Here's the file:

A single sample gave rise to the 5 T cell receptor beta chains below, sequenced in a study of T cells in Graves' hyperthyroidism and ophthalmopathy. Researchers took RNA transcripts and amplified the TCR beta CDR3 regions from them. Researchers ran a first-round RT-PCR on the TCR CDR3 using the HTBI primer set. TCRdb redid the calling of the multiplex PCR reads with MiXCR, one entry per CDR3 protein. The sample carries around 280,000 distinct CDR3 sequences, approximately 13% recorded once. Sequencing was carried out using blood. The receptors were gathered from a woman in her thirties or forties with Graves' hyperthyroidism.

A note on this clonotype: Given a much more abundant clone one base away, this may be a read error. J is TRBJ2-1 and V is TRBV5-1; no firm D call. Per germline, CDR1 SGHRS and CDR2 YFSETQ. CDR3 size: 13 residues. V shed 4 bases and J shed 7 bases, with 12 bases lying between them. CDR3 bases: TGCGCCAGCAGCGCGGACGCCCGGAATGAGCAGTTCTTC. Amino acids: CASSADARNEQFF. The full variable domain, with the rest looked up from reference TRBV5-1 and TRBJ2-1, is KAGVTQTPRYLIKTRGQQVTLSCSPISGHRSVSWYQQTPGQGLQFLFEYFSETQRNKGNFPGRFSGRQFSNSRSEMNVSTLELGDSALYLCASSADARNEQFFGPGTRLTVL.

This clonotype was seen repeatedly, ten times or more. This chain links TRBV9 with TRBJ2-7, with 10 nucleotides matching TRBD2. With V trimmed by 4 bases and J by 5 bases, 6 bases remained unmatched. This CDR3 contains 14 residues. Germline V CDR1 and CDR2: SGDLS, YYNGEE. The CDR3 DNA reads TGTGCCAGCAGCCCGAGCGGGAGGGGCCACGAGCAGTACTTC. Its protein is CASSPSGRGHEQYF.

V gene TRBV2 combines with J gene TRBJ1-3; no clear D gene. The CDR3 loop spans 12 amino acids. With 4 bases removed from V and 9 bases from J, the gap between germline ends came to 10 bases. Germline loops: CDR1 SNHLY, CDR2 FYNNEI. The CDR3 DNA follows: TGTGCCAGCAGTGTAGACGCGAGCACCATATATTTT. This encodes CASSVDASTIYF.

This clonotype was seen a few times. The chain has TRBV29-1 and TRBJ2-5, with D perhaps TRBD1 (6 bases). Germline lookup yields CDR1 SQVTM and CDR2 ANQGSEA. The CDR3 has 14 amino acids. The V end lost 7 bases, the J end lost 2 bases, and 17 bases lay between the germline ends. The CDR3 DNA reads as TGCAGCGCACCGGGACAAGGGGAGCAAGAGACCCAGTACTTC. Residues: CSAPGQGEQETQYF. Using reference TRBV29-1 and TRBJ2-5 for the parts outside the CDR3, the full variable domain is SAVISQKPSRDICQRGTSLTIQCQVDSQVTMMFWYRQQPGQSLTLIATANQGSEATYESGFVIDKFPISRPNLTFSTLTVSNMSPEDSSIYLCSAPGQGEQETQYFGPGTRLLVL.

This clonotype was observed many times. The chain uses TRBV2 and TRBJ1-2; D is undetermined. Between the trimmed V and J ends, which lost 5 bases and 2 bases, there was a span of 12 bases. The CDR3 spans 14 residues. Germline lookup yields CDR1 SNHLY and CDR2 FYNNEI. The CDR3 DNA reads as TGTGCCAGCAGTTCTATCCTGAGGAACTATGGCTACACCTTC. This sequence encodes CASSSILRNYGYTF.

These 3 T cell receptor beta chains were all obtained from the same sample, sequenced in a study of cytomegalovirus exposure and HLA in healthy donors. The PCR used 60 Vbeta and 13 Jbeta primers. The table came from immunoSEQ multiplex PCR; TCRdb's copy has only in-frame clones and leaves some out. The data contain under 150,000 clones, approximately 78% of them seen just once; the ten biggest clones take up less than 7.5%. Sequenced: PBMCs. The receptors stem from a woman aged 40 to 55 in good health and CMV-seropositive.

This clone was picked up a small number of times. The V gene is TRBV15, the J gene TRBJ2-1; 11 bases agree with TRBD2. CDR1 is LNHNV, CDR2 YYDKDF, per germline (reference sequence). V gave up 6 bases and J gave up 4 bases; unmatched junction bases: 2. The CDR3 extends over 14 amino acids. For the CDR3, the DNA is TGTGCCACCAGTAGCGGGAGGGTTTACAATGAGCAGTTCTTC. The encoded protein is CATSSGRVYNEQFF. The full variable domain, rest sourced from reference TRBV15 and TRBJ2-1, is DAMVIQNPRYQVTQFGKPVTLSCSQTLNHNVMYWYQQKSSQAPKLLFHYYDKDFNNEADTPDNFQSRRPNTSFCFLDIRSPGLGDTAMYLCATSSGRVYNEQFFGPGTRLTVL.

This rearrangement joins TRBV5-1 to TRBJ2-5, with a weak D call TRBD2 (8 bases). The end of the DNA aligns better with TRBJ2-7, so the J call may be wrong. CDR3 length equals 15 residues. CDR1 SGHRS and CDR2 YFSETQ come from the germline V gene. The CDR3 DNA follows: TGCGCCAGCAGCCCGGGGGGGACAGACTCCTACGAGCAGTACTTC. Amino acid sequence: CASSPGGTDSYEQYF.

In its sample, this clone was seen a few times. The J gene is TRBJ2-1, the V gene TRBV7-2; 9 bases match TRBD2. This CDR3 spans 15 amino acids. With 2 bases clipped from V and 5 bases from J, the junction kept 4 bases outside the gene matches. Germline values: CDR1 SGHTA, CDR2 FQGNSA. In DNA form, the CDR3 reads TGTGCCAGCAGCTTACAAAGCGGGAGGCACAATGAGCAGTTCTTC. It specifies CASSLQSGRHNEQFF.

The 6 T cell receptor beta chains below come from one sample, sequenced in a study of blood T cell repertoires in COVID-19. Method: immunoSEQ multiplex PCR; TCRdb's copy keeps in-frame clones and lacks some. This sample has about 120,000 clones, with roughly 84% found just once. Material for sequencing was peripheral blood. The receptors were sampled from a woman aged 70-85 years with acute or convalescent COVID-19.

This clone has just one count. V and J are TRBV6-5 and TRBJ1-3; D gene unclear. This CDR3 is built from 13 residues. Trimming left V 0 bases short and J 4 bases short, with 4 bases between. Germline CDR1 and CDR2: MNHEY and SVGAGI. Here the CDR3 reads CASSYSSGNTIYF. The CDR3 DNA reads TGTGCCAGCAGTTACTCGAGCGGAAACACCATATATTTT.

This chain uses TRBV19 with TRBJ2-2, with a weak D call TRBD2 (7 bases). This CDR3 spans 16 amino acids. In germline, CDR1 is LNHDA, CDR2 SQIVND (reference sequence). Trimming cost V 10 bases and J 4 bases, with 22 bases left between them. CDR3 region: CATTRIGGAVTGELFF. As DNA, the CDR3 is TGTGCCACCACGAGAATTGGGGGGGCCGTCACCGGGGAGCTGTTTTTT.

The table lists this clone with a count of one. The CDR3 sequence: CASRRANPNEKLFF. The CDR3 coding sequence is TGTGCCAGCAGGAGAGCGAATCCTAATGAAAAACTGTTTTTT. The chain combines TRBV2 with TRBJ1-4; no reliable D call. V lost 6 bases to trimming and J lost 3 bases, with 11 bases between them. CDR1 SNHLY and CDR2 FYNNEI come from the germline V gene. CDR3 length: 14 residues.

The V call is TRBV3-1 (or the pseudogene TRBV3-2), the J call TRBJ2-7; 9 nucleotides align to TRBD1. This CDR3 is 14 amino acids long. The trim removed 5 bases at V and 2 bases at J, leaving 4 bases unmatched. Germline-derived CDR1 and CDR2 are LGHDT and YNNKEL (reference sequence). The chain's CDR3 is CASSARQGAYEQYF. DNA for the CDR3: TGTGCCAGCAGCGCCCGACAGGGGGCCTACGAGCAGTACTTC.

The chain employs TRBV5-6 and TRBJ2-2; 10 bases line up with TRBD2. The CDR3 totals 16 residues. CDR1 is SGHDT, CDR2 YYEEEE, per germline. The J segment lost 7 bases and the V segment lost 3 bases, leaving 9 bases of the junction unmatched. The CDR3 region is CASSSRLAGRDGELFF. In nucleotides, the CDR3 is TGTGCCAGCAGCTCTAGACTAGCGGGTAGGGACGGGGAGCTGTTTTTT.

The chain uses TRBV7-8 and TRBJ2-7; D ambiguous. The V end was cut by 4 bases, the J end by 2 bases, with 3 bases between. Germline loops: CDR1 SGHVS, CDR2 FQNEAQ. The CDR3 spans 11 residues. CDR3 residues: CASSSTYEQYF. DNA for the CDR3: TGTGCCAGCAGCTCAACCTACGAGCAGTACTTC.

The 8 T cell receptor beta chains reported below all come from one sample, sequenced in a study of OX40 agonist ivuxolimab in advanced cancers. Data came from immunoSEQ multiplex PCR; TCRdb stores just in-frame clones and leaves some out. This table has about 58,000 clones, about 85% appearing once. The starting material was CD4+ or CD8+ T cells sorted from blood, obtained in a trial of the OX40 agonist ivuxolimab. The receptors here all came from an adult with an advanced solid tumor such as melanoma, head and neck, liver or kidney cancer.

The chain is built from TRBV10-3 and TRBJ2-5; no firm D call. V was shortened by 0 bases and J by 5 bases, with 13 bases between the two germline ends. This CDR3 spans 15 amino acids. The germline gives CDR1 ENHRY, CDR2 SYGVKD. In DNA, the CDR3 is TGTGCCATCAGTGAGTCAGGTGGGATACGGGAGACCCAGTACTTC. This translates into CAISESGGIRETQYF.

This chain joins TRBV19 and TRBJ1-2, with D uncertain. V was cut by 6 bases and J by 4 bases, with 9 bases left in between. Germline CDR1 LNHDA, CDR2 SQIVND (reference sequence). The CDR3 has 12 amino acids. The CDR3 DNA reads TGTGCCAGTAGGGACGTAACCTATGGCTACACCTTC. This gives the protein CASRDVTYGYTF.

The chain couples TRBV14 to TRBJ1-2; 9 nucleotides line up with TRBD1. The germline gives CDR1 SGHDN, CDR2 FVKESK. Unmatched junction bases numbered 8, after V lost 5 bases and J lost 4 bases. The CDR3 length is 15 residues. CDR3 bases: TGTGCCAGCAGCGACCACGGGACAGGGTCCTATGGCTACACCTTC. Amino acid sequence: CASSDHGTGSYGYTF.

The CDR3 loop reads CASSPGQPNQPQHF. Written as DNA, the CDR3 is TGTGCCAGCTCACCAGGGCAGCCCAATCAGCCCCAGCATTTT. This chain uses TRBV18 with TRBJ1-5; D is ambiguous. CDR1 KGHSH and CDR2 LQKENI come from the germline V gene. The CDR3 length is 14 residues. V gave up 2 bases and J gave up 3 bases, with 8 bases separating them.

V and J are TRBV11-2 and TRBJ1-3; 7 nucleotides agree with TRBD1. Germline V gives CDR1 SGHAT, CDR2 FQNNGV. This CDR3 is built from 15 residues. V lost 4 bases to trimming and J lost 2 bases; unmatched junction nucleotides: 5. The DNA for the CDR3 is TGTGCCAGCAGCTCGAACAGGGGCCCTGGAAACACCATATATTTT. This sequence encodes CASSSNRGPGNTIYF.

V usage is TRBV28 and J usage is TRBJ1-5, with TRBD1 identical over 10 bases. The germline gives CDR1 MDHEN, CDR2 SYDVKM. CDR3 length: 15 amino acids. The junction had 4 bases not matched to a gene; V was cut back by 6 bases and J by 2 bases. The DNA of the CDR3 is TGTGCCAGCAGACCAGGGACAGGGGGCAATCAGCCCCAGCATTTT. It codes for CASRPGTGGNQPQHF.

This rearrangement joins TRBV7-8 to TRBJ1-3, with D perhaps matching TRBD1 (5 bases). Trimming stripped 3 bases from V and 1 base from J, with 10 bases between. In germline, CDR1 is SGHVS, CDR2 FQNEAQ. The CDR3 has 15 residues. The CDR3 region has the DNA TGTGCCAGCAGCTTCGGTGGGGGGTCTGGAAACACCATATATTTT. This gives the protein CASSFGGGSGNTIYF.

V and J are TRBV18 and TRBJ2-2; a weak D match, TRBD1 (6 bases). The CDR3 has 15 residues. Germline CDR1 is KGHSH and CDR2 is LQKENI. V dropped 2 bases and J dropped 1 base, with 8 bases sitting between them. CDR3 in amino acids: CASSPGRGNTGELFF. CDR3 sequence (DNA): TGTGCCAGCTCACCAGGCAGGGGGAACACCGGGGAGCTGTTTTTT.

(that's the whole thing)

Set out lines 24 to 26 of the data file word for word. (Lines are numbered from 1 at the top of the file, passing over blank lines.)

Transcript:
V usage is TRBV28 and J usage is TRBJ1-5, with TRBD1 identical over 10 bases. The germline gives CDR1 MDHEN, CDR2 SYDVKM. CDR3 length: 15 amino acids. The junction had 4 bases not matched to a gene; V was cut back by 6 bases and J by 2 bases. The DNA of the CDR3 is TGTGCCAGCAGACCAGGGACAGGGGGCAATCAGCCCCAGCATTTT. It codes for CASRPGTGGNQPQHF.

This rearrangement joins TRBV7-8 to TRBJ1-3, with D perhaps matching TRBD1 (5 bases). Trimming stripped 3 bases from V and 1 base from J, with 10 bases between. In germline, CDR1 is SGHVS, CDR2 FQNEAQ. The CDR3 has 15 residues. The CDR3 region has the DNA TGTGCCAGCAGCTTCGGTGGGGGGTCTGGAAACACCATATATTTT. This gives the protein CASSFGGGSGNTIYF.

V and J are TRBV18 and TRBJ2-2; a weak D match, TRBD1 (6 bases). The CDR3 has 15 residues. Germline CDR1 is KGHSH and CDR2 is LQKENI. V dropped 2 bases and J dropped 1 base, with 8 bases sitting between them. CDR3 in amino acids: CASSPGRGNTGELFF. CDR3 sequence (DNA): TGTGCCAGCTCACCAGGCAGGGGGAACACCGGGGAGCTGTTTTTT.